> > agreement about what it means.)  There is an ongoing effort to
    > > standardize this and the other offset* properties.  Don't hold your
    > > breath.

    >
    > Couldn't agree more.
    >
    > It seems CSSOM views has been pushed through to WD status. MSIE 8 has
    > implemented offsetParent to more closely match CSSOM Views' definition.
    >
    > As a result, IE6, IE7, and IE8 all have a different implementation of
    > offset*.


    LOL. Well, at least IE8 defaults to "IE7 mode." That's what I heard
    anyway (I refuse to look at it at this point.)

    >
    > Mozilla, Opera, Safari all have implementations of offsetParent that
    > vary between versions.


    Yes, and it takes a heart-stopping amount of feature testing to deal
    with it all. IIRC, most of the libraries sniff browsers for this,
    which would make for some interesting code if it were anywhere near
    comprehensive (e.g. if version xyz of agent abc, substract d and
    multiply by the minor version number.)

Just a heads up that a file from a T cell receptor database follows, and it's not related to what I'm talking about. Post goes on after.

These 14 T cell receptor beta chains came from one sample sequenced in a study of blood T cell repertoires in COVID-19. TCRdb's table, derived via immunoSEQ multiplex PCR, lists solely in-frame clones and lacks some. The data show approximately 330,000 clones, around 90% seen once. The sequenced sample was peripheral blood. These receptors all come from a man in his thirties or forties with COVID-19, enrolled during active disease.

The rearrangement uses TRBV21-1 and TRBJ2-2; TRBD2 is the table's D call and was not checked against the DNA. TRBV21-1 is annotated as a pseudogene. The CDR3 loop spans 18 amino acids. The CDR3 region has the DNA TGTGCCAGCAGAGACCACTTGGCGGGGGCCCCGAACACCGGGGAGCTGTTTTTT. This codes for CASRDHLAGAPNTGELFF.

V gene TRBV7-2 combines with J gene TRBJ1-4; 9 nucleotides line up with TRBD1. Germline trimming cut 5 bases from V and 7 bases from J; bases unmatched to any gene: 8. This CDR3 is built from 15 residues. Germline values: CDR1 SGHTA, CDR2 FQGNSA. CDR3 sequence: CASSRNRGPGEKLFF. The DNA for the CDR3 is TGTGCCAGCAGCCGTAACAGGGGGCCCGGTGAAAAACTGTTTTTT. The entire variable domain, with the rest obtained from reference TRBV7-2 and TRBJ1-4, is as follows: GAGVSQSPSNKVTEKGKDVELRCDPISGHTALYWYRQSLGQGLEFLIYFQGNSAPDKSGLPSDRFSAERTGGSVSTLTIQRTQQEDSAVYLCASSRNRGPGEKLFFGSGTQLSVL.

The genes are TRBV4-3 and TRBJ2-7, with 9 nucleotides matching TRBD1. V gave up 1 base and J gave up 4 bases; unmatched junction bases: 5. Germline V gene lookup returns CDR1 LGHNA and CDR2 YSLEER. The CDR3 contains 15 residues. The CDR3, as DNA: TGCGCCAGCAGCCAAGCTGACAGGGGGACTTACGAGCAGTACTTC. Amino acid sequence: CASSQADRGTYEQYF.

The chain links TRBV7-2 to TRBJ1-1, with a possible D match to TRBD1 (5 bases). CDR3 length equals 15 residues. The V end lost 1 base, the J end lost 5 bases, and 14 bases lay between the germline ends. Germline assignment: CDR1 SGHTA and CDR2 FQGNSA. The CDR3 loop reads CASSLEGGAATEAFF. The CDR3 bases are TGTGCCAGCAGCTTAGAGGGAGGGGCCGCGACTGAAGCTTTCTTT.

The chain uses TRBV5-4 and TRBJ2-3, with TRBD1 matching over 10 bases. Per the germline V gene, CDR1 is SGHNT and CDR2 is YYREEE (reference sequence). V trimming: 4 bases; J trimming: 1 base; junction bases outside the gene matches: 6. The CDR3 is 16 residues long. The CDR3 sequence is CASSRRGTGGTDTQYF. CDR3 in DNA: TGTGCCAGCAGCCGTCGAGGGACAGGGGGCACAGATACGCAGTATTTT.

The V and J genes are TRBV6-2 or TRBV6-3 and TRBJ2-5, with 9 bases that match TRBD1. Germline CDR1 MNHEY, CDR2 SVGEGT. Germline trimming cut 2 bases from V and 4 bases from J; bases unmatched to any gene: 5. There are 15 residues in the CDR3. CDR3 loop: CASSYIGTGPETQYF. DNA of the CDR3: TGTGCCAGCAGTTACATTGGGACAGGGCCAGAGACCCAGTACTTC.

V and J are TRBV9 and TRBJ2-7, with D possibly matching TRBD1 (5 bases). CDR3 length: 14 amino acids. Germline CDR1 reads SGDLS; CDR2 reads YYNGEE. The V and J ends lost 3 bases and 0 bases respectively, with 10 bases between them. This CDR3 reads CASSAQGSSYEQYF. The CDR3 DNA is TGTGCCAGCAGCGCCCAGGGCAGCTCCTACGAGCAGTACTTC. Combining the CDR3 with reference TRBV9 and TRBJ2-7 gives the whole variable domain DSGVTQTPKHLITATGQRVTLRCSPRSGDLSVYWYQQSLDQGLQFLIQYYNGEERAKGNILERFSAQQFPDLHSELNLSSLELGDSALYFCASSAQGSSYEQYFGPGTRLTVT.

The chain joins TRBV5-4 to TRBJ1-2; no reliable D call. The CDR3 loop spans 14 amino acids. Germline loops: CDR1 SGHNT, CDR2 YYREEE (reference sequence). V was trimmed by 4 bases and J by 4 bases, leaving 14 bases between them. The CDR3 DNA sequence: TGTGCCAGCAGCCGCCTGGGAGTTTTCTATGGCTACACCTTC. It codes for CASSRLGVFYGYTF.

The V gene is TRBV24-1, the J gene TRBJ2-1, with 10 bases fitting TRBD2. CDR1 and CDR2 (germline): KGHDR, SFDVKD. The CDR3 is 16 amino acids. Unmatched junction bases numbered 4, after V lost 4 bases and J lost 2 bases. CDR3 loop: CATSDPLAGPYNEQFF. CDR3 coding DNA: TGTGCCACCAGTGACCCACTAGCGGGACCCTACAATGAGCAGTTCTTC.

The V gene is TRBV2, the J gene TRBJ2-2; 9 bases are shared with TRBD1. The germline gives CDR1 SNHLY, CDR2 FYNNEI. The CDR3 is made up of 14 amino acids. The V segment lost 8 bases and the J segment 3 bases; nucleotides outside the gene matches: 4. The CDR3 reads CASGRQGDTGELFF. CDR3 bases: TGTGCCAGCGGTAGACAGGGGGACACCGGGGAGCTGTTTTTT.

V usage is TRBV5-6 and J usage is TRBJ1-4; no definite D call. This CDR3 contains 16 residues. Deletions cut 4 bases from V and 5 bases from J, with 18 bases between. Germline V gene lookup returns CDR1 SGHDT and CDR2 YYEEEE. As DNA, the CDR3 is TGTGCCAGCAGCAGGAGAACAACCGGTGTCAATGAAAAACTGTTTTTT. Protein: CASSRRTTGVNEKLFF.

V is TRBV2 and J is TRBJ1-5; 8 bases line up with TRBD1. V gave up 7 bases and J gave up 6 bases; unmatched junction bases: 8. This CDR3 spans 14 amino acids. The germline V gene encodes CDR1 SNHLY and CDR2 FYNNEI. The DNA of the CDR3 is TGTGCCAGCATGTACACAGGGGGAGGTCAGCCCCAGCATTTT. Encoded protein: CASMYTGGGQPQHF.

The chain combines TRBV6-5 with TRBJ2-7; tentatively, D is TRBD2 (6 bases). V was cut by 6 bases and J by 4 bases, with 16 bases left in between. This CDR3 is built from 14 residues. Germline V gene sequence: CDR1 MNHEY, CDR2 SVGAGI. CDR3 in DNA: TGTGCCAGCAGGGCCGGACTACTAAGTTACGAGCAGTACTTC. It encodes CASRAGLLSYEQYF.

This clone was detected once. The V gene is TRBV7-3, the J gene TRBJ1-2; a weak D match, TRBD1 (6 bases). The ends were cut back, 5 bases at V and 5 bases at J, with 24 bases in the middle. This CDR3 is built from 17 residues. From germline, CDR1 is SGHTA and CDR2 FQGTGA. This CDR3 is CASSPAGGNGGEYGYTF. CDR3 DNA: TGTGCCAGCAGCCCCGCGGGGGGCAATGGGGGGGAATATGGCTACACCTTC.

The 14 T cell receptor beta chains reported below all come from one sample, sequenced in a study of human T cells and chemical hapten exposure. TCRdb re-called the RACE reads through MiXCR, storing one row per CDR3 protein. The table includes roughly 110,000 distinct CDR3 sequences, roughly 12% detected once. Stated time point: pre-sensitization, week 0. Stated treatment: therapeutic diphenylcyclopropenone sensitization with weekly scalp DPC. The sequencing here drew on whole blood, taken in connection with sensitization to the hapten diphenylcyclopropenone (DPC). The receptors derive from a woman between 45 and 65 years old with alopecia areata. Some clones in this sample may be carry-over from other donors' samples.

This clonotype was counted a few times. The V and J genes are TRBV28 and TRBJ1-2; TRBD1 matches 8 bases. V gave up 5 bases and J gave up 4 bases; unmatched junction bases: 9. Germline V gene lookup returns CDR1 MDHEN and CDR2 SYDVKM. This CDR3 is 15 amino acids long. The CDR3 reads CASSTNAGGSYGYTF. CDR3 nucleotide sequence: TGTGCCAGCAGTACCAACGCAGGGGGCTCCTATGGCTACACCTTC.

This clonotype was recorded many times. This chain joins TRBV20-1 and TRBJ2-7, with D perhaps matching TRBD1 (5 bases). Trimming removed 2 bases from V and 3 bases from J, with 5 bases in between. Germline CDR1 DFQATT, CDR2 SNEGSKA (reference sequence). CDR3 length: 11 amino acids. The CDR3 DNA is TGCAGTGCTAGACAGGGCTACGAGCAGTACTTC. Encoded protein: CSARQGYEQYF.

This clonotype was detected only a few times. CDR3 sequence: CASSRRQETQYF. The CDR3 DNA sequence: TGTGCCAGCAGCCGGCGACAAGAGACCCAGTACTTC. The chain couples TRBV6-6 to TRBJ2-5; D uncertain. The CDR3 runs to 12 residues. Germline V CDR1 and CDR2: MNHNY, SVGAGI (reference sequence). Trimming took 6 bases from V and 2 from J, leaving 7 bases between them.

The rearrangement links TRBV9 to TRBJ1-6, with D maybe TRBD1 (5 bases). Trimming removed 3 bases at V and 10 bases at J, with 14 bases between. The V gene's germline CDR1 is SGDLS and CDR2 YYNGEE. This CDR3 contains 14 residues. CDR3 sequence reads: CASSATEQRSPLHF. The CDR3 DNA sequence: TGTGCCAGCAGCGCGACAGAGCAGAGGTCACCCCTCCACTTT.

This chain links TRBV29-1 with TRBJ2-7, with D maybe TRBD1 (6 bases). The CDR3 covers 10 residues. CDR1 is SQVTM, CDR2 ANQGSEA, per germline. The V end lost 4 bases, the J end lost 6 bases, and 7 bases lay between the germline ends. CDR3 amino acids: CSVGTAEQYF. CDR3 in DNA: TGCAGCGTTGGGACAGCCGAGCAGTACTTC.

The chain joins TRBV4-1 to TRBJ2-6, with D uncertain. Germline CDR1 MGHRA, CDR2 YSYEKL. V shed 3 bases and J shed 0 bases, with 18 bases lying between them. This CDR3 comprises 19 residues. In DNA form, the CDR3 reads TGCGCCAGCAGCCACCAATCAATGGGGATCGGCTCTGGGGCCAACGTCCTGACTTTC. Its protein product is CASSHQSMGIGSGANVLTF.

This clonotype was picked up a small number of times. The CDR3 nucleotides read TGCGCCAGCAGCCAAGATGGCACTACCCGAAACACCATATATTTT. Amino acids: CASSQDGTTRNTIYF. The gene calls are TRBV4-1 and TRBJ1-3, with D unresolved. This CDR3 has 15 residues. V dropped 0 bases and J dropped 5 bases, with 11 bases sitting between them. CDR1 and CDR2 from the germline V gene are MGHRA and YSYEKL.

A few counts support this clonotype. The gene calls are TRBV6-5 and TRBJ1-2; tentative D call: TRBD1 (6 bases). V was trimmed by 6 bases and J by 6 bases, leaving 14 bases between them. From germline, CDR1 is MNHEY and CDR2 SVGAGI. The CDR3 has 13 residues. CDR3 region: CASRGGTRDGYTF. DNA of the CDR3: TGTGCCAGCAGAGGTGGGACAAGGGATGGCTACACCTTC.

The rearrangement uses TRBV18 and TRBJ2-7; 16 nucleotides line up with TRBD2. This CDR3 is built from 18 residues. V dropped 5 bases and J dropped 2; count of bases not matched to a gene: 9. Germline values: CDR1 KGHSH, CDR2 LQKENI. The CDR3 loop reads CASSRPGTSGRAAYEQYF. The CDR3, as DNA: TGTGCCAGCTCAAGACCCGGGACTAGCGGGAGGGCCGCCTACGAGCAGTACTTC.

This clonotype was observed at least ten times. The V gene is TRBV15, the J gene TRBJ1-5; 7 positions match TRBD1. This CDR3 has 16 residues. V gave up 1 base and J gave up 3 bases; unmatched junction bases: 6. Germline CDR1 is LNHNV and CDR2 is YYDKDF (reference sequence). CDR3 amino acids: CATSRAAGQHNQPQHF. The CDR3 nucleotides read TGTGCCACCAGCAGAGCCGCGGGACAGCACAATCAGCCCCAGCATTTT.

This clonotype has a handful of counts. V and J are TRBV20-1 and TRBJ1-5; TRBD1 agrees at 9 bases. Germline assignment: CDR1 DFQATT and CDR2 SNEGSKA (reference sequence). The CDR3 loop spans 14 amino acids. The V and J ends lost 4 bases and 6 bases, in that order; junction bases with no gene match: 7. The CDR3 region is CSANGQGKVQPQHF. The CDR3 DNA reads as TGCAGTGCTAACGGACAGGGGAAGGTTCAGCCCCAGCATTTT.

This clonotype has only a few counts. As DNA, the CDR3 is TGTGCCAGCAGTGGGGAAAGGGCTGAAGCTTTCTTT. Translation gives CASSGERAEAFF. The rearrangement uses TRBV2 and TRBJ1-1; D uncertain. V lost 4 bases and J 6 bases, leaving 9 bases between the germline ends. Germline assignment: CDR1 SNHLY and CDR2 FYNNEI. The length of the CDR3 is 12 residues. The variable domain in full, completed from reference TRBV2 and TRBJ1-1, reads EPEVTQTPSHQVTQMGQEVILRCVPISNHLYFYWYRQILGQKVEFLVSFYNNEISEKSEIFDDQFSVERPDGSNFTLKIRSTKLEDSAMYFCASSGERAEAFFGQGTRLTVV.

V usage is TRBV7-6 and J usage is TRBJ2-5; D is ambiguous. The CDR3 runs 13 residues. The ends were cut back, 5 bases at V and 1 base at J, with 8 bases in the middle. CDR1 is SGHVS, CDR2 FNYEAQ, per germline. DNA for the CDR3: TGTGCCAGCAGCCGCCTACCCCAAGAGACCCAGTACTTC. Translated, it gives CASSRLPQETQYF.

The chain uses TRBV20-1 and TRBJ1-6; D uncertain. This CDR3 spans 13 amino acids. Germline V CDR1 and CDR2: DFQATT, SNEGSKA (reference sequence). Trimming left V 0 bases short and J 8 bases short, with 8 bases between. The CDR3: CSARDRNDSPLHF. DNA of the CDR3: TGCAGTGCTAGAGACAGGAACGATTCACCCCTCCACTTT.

>
    > Mozilla subtracts border on the body element.
    > Opera <= 9.2 - parent border widths are included in offsetTop.


    I remember that BS (not that I have to as I wrote a test for it.)
    They finally fixed it? I know they added getBoundingClientRect too
    and I am interested to see how close they came to IE's rendition.

    >               - body offsetTop is inherited to children's offsetTop


    I don't follow you there.

    >
    > Safari 2.0.4 may double offsetTop of relatively positioned offsetParent.


    Yecch. Don't think I ever stumbled into that one.

    On a related note, I recently took your advice about putting
    position:relative on the body. That context drastically simplifies
    positioning code, drag and drop, etc. and got rid of the one DIV in my
    template that couldn't be justified semantically. I always hated that
    style when writing widgets for any Web page (for obvious reasons), but
    think it is quite useful when writing scripts for documents I
    control. Heard of any backward compatibility issues with that?
     
    David Mark, Nov 23, 2008
    #6